Hospice of the Bluegrass, the non-profit agency that cares for the terminally ill in 32 Kentucky counties, has laid off 28 workers, cut back on inpatient beds and will close a palliative-care clinic in Lexington by the end of May.
The recently announced layoffs represent a 20 percent reduction in staff since the beginning of the year, including 46 people cut in January and 47 people who have left the organization but whose jobs were not filled.
In January, hospice employed 617 people. The staff is now 496. Last year, Hospice of the Bluegrass served 5,271 people with a $60 million budget, said Susan Ware, vice president of development.
Those laid off have been offered a severance package, she said.
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In a news release, hospice leaders said an 11 percent cut in reimbursements since 2009 have led "Hospice of the Bluegrass to make some adjustments."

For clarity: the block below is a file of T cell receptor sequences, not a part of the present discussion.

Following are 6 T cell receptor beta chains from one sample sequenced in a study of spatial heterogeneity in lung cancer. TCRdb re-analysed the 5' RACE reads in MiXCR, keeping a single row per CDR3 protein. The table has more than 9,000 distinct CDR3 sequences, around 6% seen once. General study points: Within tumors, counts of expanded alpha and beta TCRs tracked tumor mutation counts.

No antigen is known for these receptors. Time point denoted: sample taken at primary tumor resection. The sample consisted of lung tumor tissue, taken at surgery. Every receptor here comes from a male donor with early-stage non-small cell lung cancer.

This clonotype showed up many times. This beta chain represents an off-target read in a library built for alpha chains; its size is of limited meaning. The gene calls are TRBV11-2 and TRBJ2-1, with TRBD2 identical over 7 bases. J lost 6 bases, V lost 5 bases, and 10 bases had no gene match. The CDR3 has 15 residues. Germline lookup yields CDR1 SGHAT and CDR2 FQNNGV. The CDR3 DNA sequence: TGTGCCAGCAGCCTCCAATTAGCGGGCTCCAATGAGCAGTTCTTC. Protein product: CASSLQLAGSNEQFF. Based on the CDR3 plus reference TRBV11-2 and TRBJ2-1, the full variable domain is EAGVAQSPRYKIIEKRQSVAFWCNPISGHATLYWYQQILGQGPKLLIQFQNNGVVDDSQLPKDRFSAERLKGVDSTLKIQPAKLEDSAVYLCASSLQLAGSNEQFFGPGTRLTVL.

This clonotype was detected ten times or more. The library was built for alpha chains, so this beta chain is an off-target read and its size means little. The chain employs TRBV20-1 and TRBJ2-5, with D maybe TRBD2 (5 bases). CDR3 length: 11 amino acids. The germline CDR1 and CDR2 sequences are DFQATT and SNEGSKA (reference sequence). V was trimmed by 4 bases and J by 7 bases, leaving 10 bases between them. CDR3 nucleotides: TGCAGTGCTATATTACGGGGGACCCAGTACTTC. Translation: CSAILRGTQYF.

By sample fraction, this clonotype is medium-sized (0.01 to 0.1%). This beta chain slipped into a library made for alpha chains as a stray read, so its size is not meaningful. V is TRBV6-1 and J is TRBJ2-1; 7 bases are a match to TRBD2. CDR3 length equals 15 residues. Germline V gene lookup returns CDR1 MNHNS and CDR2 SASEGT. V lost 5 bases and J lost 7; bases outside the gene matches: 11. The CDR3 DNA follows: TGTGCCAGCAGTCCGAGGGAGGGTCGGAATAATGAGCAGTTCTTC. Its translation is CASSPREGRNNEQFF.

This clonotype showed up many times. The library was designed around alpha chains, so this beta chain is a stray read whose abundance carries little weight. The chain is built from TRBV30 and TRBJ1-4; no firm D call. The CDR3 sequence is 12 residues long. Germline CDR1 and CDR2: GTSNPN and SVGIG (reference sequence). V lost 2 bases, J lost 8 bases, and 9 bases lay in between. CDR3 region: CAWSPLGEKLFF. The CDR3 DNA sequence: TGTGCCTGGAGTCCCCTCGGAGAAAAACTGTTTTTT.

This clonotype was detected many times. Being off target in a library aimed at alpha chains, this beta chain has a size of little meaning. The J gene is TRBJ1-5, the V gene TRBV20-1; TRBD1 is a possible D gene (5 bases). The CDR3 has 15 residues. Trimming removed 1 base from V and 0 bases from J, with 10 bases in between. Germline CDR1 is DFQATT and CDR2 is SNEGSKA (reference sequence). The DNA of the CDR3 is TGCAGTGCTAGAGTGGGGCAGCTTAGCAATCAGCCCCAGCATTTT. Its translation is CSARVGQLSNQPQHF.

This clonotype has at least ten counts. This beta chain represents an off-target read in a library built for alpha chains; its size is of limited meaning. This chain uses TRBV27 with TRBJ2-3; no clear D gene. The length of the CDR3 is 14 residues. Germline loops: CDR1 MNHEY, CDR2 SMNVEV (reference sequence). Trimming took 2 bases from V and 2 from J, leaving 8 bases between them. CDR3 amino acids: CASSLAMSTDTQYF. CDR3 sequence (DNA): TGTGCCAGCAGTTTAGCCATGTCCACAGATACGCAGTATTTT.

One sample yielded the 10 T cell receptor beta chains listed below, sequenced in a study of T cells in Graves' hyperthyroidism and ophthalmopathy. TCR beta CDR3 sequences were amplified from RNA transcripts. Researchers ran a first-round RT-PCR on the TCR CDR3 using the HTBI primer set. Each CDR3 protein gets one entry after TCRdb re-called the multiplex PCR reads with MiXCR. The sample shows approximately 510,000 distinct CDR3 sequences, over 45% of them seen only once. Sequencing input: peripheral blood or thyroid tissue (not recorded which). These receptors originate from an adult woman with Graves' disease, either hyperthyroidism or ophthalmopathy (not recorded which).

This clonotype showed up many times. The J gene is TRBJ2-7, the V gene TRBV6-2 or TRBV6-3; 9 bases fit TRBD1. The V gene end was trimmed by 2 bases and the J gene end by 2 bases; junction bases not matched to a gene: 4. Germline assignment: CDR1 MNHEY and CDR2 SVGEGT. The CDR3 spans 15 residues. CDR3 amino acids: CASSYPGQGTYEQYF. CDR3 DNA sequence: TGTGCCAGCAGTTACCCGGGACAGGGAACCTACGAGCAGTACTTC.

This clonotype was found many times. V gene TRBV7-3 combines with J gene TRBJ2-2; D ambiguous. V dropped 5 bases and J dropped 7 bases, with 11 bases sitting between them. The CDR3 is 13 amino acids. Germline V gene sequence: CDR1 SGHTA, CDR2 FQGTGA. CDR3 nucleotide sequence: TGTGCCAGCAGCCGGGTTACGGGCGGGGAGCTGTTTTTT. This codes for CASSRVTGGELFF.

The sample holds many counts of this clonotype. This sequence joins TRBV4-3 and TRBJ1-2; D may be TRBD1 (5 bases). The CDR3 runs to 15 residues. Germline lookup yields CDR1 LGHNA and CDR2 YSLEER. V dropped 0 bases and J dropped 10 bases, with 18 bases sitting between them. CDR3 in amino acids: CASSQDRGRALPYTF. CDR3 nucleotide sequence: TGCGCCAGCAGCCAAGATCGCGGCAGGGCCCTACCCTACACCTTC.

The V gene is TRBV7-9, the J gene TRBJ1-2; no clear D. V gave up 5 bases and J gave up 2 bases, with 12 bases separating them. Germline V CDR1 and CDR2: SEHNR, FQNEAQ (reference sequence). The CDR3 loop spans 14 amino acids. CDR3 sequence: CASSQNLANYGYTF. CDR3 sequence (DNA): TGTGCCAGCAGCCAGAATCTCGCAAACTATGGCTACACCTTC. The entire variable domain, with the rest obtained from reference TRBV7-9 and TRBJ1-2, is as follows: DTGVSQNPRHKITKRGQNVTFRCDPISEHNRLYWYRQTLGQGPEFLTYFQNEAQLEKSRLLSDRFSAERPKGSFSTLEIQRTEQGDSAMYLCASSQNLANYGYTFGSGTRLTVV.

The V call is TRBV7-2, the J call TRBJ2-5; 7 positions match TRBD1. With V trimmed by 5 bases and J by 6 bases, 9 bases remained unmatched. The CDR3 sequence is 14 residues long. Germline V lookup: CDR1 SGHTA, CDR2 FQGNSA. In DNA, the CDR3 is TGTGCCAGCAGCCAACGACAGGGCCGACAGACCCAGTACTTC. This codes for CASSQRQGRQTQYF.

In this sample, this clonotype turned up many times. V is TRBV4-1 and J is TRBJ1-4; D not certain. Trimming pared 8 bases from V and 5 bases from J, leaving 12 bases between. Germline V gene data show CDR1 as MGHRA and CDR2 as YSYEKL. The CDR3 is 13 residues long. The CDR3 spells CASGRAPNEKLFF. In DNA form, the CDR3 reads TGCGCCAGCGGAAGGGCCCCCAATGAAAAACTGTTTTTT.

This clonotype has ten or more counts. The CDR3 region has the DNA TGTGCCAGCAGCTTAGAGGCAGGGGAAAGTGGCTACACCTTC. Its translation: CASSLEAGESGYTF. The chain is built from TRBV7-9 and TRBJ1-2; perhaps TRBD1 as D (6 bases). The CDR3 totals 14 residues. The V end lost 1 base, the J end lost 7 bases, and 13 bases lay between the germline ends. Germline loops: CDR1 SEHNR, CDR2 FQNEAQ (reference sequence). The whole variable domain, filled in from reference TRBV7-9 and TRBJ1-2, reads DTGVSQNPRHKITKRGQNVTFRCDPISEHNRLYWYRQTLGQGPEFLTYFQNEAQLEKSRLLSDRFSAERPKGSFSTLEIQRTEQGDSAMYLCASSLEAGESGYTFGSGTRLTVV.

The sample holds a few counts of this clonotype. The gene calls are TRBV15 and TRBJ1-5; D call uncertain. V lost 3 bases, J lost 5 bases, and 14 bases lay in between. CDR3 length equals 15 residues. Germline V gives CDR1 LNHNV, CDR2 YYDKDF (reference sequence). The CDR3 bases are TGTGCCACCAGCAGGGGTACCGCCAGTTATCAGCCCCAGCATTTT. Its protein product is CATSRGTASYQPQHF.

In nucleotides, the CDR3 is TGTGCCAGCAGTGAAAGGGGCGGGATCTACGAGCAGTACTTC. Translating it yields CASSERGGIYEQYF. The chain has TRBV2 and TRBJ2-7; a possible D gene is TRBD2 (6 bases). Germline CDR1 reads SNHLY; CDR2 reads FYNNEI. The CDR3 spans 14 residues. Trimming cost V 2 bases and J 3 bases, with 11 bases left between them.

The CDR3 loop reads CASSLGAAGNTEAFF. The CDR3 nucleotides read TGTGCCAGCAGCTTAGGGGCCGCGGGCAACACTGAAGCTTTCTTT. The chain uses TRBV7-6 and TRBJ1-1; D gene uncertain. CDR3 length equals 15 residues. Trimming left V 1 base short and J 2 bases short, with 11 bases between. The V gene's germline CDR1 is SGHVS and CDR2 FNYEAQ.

Ware said hospice is exploring other ways to care for the 157 patients served in the palliative-care center, which helped patients with chronic illness deal with symptoms and pain. The clinic will close May 30.
She also said that the number of inpatient hospice beds at St. Joseph Hospital in Lexington are being cut from 17 to 12, a 30 percent reduction.
The number of beds at the Greg and Noreen Wells Hospice Care Center in Hazard will be cut in half, from 12 to six. The $6.5 million inpatient center opened in May 2011 as part of an 8-acre, $13.5 million campus that includes administrative offices, Ware said.
Ware said the reduced number of beds better reflects the inpatient needs of each of the communities.
In addition to cutting staff and beds, Ware said, hospice has physically consolidated some offices to reduce overhead costs.
Hospice of the Bluegrass serves the terminally ill and their family, working with those who have been given six months or less to live.